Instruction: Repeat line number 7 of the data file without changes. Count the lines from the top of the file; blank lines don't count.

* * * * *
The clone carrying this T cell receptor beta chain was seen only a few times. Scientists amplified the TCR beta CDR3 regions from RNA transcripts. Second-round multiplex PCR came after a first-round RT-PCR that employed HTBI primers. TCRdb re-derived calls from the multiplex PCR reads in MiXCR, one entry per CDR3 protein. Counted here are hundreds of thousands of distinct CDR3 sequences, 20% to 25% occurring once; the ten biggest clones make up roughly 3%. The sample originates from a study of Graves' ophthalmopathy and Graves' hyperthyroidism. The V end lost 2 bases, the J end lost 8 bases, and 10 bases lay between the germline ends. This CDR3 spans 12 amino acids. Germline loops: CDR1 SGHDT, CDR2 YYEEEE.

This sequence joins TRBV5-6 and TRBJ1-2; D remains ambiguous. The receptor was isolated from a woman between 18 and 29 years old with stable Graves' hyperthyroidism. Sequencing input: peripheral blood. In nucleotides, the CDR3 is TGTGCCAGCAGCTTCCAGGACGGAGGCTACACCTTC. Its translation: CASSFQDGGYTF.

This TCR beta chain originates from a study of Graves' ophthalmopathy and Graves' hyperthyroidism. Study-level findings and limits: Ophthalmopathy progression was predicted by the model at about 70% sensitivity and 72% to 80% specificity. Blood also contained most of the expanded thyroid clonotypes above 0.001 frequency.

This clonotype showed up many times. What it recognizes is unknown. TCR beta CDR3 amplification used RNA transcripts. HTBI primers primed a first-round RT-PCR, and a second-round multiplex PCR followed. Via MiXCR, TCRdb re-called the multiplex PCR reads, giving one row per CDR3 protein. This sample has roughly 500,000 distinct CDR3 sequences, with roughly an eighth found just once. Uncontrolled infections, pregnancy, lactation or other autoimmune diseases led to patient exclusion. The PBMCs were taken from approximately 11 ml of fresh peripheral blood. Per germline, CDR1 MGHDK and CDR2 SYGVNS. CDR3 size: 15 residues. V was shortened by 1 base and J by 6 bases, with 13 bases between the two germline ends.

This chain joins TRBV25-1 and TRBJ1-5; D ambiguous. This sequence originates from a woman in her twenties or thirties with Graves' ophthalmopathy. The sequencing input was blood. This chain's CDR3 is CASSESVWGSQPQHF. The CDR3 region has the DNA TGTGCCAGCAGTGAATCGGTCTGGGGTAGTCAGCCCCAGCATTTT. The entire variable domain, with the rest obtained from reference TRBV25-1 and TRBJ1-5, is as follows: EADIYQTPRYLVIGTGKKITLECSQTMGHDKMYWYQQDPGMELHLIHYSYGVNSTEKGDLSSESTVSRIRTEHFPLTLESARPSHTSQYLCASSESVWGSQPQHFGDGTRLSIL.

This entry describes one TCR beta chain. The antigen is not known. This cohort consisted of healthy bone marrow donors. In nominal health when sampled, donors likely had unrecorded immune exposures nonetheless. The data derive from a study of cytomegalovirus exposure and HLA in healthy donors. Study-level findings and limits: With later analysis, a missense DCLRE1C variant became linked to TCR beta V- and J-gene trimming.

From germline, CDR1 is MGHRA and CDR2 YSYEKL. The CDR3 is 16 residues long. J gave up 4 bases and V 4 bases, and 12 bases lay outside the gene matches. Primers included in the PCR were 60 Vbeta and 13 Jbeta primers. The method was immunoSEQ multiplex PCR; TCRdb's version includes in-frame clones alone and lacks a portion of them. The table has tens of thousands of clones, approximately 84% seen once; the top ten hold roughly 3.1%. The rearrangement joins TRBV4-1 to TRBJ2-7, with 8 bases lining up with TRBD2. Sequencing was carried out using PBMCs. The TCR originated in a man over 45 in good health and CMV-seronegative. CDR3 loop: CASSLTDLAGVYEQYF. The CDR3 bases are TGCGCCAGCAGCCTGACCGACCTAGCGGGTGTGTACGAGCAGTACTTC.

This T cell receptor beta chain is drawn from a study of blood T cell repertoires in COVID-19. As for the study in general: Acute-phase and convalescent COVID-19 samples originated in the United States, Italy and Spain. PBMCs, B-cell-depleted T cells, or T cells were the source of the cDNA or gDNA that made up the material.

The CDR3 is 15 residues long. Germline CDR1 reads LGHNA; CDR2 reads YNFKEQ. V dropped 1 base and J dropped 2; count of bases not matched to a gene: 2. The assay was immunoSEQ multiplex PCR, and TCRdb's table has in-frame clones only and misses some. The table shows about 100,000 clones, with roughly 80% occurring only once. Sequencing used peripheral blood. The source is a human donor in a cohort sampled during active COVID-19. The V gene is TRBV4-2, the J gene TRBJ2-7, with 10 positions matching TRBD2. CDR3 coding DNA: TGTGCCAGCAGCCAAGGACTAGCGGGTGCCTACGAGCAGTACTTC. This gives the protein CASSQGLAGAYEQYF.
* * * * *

From germline, CDR1 is MGHRA and CDR2 YSYEKL. The CDR3 is 16 residues long. J gave up 4 bases and V 4 bases, and 12 bases lay outside the gene matches. Primers included in the PCR were 60 Vbeta and 13 Jbeta primers. The method was immunoSEQ multiplex PCR; TCRdb's version includes in-frame clones alone and lacks a portion of them. The table has tens of thousands of clones, approximately 84% seen once; the top ten hold roughly 3.1%. The rearrangement joins TRBV4-1 to TRBJ2-7, with 8 bases lining up with TRBD2. Sequencing was carried out using PBMCs. The TCR originated in a man over 45 in good health and CMV-seronegative. CDR3 loop: CASSLTDLAGVYEQYF. The CDR3 bases are TGCGCCAGCAGCCTGACCGACCTAGCGGGTGTGTACGAGCAGTACTTC.